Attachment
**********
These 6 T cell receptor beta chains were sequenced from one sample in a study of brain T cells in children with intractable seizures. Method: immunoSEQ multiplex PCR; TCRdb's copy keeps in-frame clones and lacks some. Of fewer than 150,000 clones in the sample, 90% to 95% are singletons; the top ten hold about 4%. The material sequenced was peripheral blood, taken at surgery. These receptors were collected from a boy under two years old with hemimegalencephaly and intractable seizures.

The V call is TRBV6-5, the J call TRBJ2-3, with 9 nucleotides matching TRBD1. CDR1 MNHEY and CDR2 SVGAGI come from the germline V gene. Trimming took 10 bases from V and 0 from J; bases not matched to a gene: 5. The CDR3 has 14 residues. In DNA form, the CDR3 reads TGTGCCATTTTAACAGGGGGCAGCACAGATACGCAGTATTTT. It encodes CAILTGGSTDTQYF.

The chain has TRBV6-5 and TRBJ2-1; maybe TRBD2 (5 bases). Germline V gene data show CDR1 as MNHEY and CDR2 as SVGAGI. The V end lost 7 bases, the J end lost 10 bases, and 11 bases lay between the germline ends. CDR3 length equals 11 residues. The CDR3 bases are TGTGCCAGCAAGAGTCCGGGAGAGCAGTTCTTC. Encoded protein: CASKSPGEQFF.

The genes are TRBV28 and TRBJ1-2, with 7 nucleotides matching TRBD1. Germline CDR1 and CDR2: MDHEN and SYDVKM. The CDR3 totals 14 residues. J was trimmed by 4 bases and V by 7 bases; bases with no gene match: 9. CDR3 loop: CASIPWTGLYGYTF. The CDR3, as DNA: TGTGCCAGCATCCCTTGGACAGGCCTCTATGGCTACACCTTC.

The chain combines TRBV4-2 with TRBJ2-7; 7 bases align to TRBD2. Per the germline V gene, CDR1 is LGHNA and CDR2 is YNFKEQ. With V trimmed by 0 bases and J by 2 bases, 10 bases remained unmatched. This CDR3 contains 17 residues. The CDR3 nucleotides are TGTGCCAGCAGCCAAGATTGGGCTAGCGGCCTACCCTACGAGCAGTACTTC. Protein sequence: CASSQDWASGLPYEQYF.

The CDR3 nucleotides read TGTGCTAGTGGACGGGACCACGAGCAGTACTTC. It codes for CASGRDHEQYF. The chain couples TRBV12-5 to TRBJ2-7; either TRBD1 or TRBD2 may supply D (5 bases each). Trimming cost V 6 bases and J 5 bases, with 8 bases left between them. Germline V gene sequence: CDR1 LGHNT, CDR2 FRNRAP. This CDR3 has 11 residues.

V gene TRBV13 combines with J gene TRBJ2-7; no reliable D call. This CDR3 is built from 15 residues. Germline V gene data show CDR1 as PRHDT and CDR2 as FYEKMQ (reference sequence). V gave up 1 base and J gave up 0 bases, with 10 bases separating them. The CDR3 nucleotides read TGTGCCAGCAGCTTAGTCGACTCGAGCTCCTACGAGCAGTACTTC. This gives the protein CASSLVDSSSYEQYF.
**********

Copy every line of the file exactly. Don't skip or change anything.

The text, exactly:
These 6 T cell receptor beta chains were sequenced from one sample in a study of brain T cells in children with intractable seizures. Method: immunoSEQ multiplex PCR; TCRdb's copy keeps in-frame clones and lacks some. Of fewer than 150,000 clones in the sample, 90% to 95% are singletons; the top ten hold about 4%. The material sequenced was peripheral blood, taken at surgery. These receptors were collected from a boy under two years old with hemimegalencephaly and intractable seizures.

The V call is TRBV6-5, the J call TRBJ2-3, with 9 nucleotides matching TRBD1. CDR1 MNHEY and CDR2 SVGAGI come from the germline V gene. Trimming took 10 bases from V and 0 from J; bases not matched to a gene: 5. The CDR3 has 14 residues. In DNA form, the CDR3 reads TGTGCCATTTTAACAGGGGGCAGCACAGATACGCAGTATTTT. It encodes CAILTGGSTDTQYF.

The chain has TRBV6-5 and TRBJ2-1; maybe TRBD2 (5 bases). Germline V gene data show CDR1 as MNHEY and CDR2 as SVGAGI. The V end lost 7 bases, the J end lost 10 bases, and 11 bases lay between the germline ends. CDR3 length equals 11 residues. The CDR3 bases are TGTGCCAGCAAGAGTCCGGGAGAGCAGTTCTTC. Encoded protein: CASKSPGEQFF.

The genes are TRBV28 and TRBJ1-2, with 7 nucleotides matching TRBD1. Germline CDR1 and CDR2: MDHEN and SYDVKM. The CDR3 totals 14 residues. J was trimmed by 4 bases and V by 7 bases; bases with no gene match: 9. CDR3 loop: CASIPWTGLYGYTF. The CDR3, as DNA: TGTGCCAGCATCCCTTGGACAGGCCTCTATGGCTACACCTTC.

The chain combines TRBV4-2 with TRBJ2-7; 7 bases align to TRBD2. Per the germline V gene, CDR1 is LGHNA and CDR2 is YNFKEQ. With V trimmed by 0 bases and J by 2 bases, 10 bases remained unmatched. This CDR3 contains 17 residues. The CDR3 nucleotides are TGTGCCAGCAGCCAAGATTGGGCTAGCGGCCTACCCTACGAGCAGTACTTC. Protein sequence: CASSQDWASGLPYEQYF.

The CDR3 nucleotides read TGTGCTAGTGGACGGGACCACGAGCAGTACTTC. It codes for CASGRDHEQYF. The chain couples TRBV12-5 to TRBJ2-7; either TRBD1 or TRBD2 may supply D (5 bases each). Trimming cost V 6 bases and J 5 bases, with 8 bases left between them. Germline V gene sequence: CDR1 LGHNT, CDR2 FRNRAP. This CDR3 has 11 residues.

V gene TRBV13 combines with J gene TRBJ2-7; no reliable D call. This CDR3 is built from 15 residues. Germline V gene data show CDR1 as PRHDT and CDR2 as FYEKMQ (reference sequence). V gave up 1 base and J gave up 0 bases, with 10 bases separating them. The CDR3 nucleotides read TGTGCCAGCAGCTTAGTCGACTCGAGCTCCTACGAGCAGTACTTC. This gives the protein CASSLVDSSSYEQYF.